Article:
Fruzzetti v. Corfinio Rest. C.E.O., 21-P-1057

CourtAppeals Court of Massachusetts
PartiesLEE FRUZZETTI v. CORFINIO RESTAURANT C.E.O.
Docket Number21-P-1057
Decision Date17 June 2022

LEE FRUZZETTI
v.

CORFINIO RESTAURANT C.E.O.

No. 21-P-1057

Appeals Court of Massachusetts

June 17, 2022


Summary decisions issued by the Appeals Court pursuant to M.A.C. Rule 23.0, as appearing in 97 Mass.App.Ct. 1017 (2020) (formerly known as rule 1:28, as amended by 73 Mass.App.Ct. 1001 [2009]), are primarily directed to the parties and, therefore, may not fully address the facts of the case or the panel's decisional rationale. Moreover, such decisions are not circulated to the entire court and, therefore, represent only the views of the panel that decided the case. A summary decision pursuant to rule 23.0 or rule 1:28 issued after February 25, 2008, may be cited for its persuasive value but, because of the limitations noted above, not as binding precedent. See Chace v. Curran, 71 Mass.App.Ct. 258, 260 n.4 (2008).

MEMORANDUM AND ORDER PURSUANT TO RULE 23.0

The pro se plaintiff, Lee Fruzzetti, appeals from the allowance of summary judgment in favor of the defendant, Corfinio Restaurant C.E.O. We affirm.

Background. The following material facts are not in dispute.[1] On January 28, 2018, at approximately 9 P.M., the plaintiff drove past the defendant's restaurant and noticed a car belonging to his former girlfriend, Heidi Cooper, parked in the parking lot. The plaintiff stopped in the parking lot and observed Cooper inside with a male companion, Michael Varner. The restaurant closed at 9 P.M., and at the time, the doors were locked to patrons entering. The plaintiff approached a

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restaurant window and began yelling at Cooper. Cooper and Varner came out of the restaurant, and the two men (the plaintiff and Varner) began sparring, without any blows landing. The plaintiff appeared to wield a weapon which was later determined to be a key fob with a key that opened with a spring motion. When the sparring ended and the plaintiff returned to his truck, Varner followed him and kicked the side of the plaintiff's truck. The plaintiff left the parking lot, and Varner returned to the inside of the restaurant.[2]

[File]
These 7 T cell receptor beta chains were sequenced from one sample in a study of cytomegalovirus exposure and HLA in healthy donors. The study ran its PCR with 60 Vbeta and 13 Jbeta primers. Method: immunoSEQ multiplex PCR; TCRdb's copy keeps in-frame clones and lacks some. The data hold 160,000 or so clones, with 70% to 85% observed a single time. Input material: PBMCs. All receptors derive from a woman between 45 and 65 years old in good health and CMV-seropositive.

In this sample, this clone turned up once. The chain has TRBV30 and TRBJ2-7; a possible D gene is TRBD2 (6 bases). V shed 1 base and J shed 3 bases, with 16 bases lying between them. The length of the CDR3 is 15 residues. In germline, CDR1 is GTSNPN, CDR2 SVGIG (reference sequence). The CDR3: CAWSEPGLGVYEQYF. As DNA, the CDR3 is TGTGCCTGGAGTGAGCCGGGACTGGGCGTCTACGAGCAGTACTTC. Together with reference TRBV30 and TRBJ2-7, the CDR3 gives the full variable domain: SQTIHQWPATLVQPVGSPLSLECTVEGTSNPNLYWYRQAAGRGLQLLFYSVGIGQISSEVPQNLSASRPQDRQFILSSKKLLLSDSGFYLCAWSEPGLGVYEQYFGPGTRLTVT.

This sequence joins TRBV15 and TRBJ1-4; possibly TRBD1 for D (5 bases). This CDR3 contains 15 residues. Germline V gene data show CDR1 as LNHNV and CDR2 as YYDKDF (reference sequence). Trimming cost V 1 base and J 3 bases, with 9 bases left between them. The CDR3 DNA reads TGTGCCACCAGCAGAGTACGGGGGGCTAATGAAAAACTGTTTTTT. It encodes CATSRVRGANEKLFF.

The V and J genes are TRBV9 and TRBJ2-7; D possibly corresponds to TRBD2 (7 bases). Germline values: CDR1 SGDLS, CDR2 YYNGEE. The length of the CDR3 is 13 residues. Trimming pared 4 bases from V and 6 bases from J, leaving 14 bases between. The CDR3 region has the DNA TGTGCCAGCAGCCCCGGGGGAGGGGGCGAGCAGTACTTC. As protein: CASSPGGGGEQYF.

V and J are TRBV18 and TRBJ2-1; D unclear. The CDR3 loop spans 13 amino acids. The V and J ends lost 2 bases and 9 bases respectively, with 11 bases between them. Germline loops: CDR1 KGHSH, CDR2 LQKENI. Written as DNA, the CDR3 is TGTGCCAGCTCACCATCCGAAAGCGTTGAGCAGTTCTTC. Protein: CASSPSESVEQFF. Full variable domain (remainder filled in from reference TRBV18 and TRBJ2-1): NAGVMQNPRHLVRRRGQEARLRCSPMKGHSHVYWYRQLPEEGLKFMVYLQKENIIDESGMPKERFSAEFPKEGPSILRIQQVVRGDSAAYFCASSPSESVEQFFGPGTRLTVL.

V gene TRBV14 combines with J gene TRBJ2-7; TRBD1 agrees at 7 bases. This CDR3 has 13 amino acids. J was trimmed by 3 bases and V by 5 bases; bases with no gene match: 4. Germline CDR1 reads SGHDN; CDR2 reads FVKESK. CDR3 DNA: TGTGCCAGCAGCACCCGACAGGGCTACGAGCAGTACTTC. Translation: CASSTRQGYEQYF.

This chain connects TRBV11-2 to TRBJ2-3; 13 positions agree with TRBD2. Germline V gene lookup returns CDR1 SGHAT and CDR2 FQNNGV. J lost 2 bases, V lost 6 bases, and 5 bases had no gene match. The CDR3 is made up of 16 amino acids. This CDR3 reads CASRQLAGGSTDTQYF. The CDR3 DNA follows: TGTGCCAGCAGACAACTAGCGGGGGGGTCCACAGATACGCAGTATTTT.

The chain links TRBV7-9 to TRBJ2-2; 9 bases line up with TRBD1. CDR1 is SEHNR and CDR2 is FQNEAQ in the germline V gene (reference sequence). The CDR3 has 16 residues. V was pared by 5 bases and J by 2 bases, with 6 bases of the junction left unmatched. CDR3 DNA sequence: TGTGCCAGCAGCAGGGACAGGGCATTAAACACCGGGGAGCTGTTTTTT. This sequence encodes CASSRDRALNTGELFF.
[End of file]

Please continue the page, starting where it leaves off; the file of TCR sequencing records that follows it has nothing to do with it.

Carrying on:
The plaintiff commenced this action which, as characterized by the judge, alleged that the defendant negligently overserved Varner alcohol and negligently failed to provide security. The defendant moved for summary judgment, and a Superior Court judge ruled that the plaintiff failed to present any record evidence that either Varner was intoxicated or that the defendant had overserved him.[3] Moreover, the judge concluded that, on the record presented, the defendant owed no duty to prevent Varner from leaving the restaurant in order to provide security to the plaintiff. Accordingly, the judge entered summary judgment in favor of the defendant. The plaintiff appealed.

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Discussion.

The thrust of the plaintiff's argument on appeal is that that the judge should not have granted summary judgment for the defendant without allowing further discovery. The plaintiff does not cite to any relevant legal authority to support his argument, and as a result, his claim fails to rise to the level of adequate appellate argument. See Mass. R. A. P. 16 (a)...

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